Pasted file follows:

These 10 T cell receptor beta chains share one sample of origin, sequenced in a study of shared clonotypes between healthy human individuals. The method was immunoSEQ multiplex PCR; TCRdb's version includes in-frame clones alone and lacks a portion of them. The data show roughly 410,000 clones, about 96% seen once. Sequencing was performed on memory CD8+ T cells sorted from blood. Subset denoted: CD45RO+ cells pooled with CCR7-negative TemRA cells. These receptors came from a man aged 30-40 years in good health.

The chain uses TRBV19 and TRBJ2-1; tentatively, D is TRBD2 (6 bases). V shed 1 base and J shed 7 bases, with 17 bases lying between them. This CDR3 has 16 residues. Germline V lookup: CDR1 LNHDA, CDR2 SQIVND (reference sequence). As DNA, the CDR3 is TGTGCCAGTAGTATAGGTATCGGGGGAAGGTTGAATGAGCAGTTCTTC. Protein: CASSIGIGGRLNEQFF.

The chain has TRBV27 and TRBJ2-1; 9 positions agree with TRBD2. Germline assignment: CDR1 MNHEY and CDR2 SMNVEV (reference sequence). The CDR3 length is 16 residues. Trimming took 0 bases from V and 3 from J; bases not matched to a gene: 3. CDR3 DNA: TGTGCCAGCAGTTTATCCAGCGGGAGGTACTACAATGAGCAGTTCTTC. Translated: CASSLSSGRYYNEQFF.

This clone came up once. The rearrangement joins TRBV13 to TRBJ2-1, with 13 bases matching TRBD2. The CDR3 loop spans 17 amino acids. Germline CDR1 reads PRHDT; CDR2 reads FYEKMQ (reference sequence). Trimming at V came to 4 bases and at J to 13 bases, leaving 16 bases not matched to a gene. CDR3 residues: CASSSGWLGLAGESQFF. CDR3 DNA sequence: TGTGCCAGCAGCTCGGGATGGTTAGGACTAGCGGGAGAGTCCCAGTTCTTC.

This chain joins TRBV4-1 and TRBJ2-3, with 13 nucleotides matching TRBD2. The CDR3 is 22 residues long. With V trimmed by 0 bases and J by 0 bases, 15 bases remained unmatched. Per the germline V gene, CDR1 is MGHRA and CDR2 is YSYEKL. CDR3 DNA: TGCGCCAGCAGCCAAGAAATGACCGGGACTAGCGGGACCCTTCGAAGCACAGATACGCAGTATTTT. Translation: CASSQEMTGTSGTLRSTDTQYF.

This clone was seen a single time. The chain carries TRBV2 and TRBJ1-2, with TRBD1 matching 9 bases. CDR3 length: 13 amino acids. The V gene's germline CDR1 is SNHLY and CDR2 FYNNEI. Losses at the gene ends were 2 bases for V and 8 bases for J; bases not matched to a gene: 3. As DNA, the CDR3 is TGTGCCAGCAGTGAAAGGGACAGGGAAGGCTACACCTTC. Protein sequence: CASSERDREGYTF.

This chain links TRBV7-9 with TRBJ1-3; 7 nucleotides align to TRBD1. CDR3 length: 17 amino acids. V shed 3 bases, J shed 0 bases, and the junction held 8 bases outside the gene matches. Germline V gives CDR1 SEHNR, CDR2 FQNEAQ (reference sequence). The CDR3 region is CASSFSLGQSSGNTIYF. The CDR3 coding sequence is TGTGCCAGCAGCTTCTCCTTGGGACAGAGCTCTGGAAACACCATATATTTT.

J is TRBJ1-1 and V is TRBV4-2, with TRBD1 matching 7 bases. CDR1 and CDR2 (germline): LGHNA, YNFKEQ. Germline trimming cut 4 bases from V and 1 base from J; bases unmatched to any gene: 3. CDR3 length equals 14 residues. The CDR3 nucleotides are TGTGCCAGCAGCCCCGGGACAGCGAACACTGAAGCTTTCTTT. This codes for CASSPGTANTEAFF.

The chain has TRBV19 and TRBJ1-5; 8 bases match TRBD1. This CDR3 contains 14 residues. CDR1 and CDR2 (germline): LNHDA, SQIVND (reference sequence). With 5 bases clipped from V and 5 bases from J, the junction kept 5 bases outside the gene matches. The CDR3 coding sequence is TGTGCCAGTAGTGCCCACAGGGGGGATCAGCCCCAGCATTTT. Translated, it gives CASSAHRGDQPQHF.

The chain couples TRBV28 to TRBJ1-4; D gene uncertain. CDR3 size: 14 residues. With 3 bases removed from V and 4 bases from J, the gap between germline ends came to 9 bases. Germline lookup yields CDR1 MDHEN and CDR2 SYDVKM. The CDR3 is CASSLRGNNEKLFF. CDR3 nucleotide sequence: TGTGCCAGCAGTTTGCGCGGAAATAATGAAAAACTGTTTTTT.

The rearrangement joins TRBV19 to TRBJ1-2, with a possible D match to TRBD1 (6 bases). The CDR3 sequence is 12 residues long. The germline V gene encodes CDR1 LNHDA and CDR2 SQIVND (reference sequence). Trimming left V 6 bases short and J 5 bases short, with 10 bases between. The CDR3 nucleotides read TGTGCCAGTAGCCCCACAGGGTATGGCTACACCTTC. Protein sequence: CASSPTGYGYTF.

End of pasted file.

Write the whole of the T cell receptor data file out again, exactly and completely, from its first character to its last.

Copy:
These 10 T cell receptor beta chains share one sample of origin, sequenced in a study of shared clonotypes between healthy human individuals. The method was immunoSEQ multiplex PCR; TCRdb's version includes in-frame clones alone and lacks a portion of them. The data show roughly 410,000 clones, about 96% seen once. Sequencing was performed on memory CD8+ T cells sorted from blood. Subset denoted: CD45RO+ cells pooled with CCR7-negative TemRA cells. These receptors came from a man aged 30-40 years in good health.

The chain uses TRBV19 and TRBJ2-1; tentatively, D is TRBD2 (6 bases). V shed 1 base and J shed 7 bases, with 17 bases lying between them. This CDR3 has 16 residues. Germline V lookup: CDR1 LNHDA, CDR2 SQIVND (reference sequence). As DNA, the CDR3 is TGTGCCAGTAGTATAGGTATCGGGGGAAGGTTGAATGAGCAGTTCTTC. Protein: CASSIGIGGRLNEQFF.

The chain has TRBV27 and TRBJ2-1; 9 positions agree with TRBD2. Germline assignment: CDR1 MNHEY and CDR2 SMNVEV (reference sequence). The CDR3 length is 16 residues. Trimming took 0 bases from V and 3 from J; bases not matched to a gene: 3. CDR3 DNA: TGTGCCAGCAGTTTATCCAGCGGGAGGTACTACAATGAGCAGTTCTTC. Translated: CASSLSSGRYYNEQFF.

This clone came up once. The rearrangement joins TRBV13 to TRBJ2-1, with 13 bases matching TRBD2. The CDR3 loop spans 17 amino acids. Germline CDR1 reads PRHDT; CDR2 reads FYEKMQ (reference sequence). Trimming at V came to 4 bases and at J to 13 bases, leaving 16 bases not matched to a gene. CDR3 residues: CASSSGWLGLAGESQFF. CDR3 DNA sequence: TGTGCCAGCAGCTCGGGATGGTTAGGACTAGCGGGAGAGTCCCAGTTCTTC.

This chain joins TRBV4-1 and TRBJ2-3, with 13 nucleotides matching TRBD2. The CDR3 is 22 residues long. With V trimmed by 0 bases and J by 0 bases, 15 bases remained unmatched. Per the germline V gene, CDR1 is MGHRA and CDR2 is YSYEKL. CDR3 DNA: TGCGCCAGCAGCCAAGAAATGACCGGGACTAGCGGGACCCTTCGAAGCACAGATACGCAGTATTTT. Translation: CASSQEMTGTSGTLRSTDTQYF.

This clone was seen a single time. The chain carries TRBV2 and TRBJ1-2, with TRBD1 matching 9 bases. CDR3 length: 13 amino acids. The V gene's germline CDR1 is SNHLY and CDR2 FYNNEI. Losses at the gene ends were 2 bases for V and 8 bases for J; bases not matched to a gene: 3. As DNA, the CDR3 is TGTGCCAGCAGTGAAAGGGACAGGGAAGGCTACACCTTC. Protein sequence: CASSERDREGYTF.

This chain links TRBV7-9 with TRBJ1-3; 7 nucleotides align to TRBD1. CDR3 length: 17 amino acids. V shed 3 bases, J shed 0 bases, and the junction held 8 bases outside the gene matches. Germline V gives CDR1 SEHNR, CDR2 FQNEAQ (reference sequence). The CDR3 region is CASSFSLGQSSGNTIYF. The CDR3 coding sequence is TGTGCCAGCAGCTTCTCCTTGGGACAGAGCTCTGGAAACACCATATATTTT.

J is TRBJ1-1 and V is TRBV4-2, with TRBD1 matching 7 bases. CDR1 and CDR2 (germline): LGHNA, YNFKEQ. Germline trimming cut 4 bases from V and 1 base from J; bases unmatched to any gene: 3. CDR3 length equals 14 residues. The CDR3 nucleotides are TGTGCCAGCAGCCCCGGGACAGCGAACACTGAAGCTTTCTTT. This codes for CASSPGTANTEAFF.

The chain has TRBV19 and TRBJ1-5; 8 bases match TRBD1. This CDR3 contains 14 residues. CDR1 and CDR2 (germline): LNHDA, SQIVND (reference sequence). With 5 bases clipped from V and 5 bases from J, the junction kept 5 bases outside the gene matches. The CDR3 coding sequence is TGTGCCAGTAGTGCCCACAGGGGGGATCAGCCCCAGCATTTT. Translated, it gives CASSAHRGDQPQHF.

The chain couples TRBV28 to TRBJ1-4; D gene uncertain. CDR3 size: 14 residues. With 3 bases removed from V and 4 bases from J, the gap between germline ends came to 9 bases. Germline lookup yields CDR1 MDHEN and CDR2 SYDVKM. The CDR3 is CASSLRGNNEKLFF. CDR3 nucleotide sequence: TGTGCCAGCAGTTTGCGCGGAAATAATGAAAAACTGTTTTTT.

The rearrangement joins TRBV19 to TRBJ1-2, with a possible D match to TRBD1 (6 bases). The CDR3 sequence is 12 residues long. The germline V gene encodes CDR1 LNHDA and CDR2 SQIVND (reference sequence). Trimming left V 6 bases short and J 5 bases short, with 10 bases between. The CDR3 nucleotides read TGTGCCAGTAGCCCCACAGGGTATGGCTACACCTTC. Protein sequence: CASSPTGYGYTF.